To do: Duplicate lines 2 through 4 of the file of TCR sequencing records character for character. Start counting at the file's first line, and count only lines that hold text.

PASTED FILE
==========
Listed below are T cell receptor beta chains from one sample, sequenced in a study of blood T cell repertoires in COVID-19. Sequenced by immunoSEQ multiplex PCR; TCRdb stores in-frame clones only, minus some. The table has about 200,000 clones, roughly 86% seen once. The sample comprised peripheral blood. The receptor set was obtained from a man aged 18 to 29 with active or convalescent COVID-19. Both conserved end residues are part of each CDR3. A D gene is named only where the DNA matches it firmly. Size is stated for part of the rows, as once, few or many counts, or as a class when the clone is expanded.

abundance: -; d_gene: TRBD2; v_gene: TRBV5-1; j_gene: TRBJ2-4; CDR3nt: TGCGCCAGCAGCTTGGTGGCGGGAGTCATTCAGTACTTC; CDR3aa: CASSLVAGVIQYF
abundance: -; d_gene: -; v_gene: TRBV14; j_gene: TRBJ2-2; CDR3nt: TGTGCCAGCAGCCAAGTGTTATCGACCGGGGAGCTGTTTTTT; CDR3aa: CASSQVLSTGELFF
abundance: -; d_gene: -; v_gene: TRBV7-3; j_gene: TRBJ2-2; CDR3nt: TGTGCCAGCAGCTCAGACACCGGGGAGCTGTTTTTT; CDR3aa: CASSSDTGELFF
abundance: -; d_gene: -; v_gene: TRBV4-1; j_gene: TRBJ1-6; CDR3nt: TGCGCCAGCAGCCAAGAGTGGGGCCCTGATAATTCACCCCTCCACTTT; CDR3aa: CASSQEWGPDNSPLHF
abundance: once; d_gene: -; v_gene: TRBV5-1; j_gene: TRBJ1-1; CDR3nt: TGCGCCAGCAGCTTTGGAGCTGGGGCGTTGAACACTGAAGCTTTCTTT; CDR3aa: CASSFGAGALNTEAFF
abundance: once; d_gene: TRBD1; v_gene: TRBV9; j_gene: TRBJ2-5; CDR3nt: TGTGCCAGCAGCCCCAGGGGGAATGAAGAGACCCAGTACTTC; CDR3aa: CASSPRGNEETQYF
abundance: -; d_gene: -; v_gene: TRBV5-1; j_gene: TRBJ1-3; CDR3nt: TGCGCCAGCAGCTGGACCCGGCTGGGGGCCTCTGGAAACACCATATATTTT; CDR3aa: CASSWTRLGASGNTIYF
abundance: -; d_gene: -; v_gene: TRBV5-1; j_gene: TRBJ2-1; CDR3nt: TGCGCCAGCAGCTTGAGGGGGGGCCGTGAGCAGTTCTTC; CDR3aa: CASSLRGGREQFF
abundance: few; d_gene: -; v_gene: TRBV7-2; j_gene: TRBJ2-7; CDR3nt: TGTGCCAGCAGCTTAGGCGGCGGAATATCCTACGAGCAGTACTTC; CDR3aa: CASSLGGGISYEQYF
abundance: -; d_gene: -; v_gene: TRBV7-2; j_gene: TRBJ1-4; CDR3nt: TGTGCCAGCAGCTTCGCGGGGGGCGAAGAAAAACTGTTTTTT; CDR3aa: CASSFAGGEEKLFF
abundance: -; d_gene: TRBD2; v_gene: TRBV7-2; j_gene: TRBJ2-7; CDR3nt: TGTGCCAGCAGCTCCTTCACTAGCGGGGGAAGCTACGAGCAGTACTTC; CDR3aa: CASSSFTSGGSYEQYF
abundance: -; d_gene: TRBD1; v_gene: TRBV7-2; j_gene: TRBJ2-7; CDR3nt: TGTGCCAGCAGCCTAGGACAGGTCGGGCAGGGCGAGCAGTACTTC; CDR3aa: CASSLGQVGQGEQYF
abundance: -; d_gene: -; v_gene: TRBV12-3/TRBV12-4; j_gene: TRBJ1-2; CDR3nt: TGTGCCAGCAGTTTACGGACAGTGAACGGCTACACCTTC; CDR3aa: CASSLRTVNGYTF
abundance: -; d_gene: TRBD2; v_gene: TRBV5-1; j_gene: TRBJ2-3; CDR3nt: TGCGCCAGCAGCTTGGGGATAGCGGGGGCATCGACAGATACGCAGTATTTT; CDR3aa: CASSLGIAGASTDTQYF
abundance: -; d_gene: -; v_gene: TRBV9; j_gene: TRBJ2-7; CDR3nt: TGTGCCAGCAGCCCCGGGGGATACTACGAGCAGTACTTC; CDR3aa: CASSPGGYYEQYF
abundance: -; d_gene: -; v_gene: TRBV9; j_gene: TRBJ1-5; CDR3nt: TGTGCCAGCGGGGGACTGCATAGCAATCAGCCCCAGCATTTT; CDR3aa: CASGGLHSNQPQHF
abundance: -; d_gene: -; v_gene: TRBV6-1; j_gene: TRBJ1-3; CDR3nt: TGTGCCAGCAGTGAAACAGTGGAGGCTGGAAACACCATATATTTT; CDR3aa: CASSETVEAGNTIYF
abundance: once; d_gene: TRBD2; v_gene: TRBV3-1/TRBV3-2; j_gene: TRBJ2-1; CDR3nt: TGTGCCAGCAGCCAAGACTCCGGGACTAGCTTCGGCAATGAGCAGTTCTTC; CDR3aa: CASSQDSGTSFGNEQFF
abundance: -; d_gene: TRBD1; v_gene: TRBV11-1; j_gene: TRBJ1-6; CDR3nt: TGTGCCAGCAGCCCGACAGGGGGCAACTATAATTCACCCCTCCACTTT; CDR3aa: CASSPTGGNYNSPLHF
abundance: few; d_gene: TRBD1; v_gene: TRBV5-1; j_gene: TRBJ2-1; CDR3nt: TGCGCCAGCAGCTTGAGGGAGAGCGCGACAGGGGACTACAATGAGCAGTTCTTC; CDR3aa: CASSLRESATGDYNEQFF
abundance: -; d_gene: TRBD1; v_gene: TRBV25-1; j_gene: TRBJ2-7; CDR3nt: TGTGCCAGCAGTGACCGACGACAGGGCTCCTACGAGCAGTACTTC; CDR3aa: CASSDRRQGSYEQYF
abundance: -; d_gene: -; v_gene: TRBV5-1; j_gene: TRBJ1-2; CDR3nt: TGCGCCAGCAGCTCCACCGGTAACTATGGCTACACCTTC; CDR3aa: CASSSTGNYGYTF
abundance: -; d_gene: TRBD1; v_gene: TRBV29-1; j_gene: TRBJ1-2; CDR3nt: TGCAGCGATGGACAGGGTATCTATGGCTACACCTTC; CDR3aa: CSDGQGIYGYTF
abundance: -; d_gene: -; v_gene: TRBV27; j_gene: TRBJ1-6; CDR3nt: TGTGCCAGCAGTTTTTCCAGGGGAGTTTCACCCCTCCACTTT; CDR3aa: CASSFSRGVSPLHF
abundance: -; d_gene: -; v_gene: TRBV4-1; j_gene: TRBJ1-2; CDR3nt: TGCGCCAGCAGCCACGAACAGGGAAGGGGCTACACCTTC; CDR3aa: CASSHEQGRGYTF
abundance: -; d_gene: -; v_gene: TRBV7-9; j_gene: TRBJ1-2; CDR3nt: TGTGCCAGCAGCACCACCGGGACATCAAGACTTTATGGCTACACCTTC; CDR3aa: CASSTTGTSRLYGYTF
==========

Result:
abundance: -; d_gene: TRBD2; v_gene: TRBV5-1; j_gene: TRBJ2-4; CDR3nt: TGCGCCAGCAGCTTGGTGGCGGGAGTCATTCAGTACTTC; CDR3aa: CASSLVAGVIQYF
abundance: -; d_gene: -; v_gene: TRBV14; j_gene: TRBJ2-2; CDR3nt: TGTGCCAGCAGCCAAGTGTTATCGACCGGGGAGCTGTTTTTT; CDR3aa: CASSQVLSTGELFF
abundance: -; d_gene: -; v_gene: TRBV7-3; j_gene: TRBJ2-2; CDR3nt: TGTGCCAGCAGCTCAGACACCGGGGAGCTGTTTTTT; CDR3aa: CASSSDTGELFF